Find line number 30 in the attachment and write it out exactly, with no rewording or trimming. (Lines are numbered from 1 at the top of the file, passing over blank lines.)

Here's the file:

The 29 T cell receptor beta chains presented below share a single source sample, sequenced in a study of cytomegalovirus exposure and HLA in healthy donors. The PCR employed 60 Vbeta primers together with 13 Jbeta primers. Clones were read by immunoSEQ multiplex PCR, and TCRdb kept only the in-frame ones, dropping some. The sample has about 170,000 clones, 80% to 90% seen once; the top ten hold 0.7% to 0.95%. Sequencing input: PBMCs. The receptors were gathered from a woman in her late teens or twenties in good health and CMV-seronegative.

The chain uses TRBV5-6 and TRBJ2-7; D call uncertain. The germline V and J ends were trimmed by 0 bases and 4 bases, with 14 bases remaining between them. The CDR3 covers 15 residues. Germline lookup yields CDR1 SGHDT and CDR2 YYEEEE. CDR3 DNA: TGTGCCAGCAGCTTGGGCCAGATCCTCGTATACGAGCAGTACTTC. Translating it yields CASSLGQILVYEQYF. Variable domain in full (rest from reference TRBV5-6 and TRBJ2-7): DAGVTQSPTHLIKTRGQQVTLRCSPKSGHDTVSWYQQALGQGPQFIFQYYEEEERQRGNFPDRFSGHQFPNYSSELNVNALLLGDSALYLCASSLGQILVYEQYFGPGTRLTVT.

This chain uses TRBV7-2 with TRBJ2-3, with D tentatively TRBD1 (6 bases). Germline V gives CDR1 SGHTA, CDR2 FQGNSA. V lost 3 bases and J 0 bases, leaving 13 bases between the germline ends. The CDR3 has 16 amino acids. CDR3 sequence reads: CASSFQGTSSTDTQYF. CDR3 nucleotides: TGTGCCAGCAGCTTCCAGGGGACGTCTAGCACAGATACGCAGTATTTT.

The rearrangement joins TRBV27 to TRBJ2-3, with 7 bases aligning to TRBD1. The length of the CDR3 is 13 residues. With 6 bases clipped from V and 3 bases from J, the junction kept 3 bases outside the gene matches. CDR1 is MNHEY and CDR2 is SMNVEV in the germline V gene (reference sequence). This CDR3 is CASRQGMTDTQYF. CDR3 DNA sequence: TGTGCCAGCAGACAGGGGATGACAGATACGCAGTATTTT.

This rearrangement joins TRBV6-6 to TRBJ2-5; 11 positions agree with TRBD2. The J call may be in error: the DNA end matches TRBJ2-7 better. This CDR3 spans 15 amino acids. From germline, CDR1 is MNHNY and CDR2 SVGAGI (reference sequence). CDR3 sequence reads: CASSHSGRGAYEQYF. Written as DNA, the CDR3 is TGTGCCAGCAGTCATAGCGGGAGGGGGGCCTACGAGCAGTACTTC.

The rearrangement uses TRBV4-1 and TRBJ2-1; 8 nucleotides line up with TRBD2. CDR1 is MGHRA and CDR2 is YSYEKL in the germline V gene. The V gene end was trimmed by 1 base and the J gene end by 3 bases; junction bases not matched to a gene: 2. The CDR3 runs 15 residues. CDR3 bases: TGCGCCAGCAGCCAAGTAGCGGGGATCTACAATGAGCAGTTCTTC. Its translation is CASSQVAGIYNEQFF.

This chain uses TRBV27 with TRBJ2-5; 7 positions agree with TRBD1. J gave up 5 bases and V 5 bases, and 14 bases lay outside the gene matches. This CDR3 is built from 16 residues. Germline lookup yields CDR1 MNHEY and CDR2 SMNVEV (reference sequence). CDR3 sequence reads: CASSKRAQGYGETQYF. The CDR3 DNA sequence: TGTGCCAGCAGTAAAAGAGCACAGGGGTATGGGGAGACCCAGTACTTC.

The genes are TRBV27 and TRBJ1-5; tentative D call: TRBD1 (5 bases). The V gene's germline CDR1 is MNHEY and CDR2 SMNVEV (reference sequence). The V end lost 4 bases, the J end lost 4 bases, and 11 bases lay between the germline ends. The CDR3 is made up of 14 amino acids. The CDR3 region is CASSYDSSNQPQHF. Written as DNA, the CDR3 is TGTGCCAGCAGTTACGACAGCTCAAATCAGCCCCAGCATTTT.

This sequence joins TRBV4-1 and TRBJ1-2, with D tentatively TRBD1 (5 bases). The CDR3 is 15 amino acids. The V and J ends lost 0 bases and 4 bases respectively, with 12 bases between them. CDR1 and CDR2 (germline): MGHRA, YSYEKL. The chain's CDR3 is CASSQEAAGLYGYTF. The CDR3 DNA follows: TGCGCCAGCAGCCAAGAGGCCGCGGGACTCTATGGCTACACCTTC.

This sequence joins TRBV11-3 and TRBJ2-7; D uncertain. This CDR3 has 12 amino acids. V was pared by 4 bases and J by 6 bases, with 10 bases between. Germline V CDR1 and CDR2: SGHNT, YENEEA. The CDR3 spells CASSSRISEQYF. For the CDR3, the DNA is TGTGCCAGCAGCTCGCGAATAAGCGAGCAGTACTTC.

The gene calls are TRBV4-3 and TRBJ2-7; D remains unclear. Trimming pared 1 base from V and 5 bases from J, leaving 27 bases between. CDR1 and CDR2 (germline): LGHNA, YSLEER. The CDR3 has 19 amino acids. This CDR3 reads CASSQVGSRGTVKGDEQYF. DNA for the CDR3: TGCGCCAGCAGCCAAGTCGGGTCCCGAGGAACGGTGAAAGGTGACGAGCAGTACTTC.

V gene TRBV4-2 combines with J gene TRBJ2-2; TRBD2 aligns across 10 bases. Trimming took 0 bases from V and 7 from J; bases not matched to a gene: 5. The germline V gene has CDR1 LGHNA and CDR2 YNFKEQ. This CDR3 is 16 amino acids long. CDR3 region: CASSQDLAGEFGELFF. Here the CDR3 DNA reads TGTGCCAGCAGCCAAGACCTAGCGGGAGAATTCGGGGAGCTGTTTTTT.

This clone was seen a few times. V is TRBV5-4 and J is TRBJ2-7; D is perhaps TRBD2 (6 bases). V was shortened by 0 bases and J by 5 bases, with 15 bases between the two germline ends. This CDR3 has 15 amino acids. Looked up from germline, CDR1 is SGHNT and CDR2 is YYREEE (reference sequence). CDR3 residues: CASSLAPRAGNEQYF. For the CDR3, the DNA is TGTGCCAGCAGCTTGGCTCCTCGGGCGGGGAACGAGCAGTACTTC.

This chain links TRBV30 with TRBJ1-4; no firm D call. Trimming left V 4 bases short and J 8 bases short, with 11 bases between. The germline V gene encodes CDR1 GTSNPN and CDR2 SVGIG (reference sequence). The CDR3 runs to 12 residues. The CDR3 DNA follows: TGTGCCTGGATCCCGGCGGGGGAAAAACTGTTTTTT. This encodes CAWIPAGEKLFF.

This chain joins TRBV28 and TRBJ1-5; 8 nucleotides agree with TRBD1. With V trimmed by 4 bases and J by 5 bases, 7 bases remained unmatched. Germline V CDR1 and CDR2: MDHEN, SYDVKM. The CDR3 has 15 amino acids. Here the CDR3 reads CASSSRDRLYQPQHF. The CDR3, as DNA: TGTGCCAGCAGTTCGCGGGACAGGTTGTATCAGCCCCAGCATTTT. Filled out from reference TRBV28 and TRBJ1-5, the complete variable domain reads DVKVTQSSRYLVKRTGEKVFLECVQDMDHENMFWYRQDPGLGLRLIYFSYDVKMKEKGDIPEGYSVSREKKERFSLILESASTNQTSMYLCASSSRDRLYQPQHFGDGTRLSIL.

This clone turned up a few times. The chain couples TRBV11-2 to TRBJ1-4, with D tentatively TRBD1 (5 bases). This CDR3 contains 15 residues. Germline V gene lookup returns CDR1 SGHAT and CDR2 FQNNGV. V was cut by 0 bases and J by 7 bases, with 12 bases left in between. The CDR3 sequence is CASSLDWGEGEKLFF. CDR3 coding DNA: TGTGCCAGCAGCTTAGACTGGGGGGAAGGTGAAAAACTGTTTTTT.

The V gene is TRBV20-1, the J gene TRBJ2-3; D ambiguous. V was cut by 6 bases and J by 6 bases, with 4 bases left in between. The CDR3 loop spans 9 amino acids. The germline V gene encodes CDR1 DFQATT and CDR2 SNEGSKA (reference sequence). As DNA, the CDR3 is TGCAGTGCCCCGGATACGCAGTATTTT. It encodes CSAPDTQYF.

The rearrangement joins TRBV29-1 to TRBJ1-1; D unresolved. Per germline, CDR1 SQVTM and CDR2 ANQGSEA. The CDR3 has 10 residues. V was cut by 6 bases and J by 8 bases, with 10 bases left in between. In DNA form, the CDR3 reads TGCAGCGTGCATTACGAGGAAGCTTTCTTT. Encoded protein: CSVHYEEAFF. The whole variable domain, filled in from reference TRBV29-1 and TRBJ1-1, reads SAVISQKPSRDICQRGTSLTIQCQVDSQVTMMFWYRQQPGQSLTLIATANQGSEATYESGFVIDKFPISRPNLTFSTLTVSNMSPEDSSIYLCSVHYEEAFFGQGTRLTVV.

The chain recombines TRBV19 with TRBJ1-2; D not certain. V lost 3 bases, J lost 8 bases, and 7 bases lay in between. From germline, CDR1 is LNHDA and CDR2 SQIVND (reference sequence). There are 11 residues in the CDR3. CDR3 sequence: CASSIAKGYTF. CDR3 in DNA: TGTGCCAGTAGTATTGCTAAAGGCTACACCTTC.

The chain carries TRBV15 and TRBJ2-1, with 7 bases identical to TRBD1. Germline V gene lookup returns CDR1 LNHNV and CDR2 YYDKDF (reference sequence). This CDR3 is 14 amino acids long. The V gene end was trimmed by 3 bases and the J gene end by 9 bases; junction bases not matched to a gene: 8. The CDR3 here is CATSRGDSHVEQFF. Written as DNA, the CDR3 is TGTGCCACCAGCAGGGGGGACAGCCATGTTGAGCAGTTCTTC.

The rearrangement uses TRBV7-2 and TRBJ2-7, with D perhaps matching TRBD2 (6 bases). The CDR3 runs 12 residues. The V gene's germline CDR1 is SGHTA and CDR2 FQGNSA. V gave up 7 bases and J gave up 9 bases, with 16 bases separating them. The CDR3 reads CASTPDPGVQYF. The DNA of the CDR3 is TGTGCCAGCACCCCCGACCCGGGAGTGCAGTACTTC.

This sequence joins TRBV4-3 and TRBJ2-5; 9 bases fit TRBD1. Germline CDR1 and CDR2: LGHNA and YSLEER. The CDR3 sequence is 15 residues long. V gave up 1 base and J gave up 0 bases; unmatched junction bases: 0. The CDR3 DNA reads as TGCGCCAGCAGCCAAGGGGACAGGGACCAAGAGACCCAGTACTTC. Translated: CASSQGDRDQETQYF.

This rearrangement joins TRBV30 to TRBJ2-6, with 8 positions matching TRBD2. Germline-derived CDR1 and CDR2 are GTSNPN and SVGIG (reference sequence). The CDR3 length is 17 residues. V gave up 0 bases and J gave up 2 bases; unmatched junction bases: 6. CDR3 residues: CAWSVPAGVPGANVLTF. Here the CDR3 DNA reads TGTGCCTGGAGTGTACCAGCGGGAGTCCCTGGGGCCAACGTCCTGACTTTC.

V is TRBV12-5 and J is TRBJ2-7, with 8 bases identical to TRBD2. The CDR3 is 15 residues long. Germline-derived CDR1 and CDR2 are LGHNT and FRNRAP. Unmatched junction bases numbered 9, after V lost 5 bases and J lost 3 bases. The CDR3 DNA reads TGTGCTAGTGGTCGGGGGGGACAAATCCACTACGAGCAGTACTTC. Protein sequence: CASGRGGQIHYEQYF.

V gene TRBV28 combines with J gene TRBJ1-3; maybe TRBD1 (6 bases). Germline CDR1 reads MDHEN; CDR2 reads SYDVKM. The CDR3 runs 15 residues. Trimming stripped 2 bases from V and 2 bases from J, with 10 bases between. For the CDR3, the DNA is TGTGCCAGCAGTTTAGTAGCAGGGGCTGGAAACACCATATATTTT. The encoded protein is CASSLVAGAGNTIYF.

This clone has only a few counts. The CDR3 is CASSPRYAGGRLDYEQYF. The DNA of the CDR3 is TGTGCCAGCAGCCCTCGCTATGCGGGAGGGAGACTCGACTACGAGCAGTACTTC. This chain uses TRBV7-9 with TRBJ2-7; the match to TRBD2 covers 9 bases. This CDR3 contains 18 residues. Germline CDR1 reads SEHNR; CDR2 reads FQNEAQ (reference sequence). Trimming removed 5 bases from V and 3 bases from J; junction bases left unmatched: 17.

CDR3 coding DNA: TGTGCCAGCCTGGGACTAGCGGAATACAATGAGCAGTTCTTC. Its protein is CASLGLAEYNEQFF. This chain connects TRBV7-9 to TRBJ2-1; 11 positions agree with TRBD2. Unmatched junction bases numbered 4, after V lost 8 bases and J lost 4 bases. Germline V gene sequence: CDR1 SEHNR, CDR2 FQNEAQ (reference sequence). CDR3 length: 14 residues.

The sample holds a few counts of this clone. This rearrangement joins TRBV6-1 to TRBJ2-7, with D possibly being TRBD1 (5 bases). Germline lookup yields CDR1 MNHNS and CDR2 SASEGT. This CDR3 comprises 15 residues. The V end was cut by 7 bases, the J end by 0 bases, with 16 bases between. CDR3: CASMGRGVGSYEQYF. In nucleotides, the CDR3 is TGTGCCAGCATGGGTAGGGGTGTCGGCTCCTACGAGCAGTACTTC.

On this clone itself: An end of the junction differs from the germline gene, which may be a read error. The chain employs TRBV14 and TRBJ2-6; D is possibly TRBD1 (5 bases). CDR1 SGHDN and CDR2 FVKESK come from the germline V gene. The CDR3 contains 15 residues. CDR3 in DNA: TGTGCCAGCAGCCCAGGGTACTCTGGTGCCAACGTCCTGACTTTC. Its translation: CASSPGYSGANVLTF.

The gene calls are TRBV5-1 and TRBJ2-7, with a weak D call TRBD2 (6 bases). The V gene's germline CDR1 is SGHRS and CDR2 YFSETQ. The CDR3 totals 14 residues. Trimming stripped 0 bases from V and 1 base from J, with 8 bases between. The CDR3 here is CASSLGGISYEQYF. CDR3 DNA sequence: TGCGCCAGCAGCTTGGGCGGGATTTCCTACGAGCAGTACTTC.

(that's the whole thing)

The gene calls are TRBV5-1 and TRBJ2-7, with a weak D call TRBD2 (6 bases). The V gene's germline CDR1 is SGHRS and CDR2 YFSETQ. The CDR3 totals 14 residues. Trimming stripped 0 bases from V and 1 base from J, with 8 bases between. The CDR3 here is CASSLGGISYEQYF. CDR3 DNA sequence: TGCGCCAGCAGCTTGGGCGGGATTTCCTACGAGCAGTACTTC.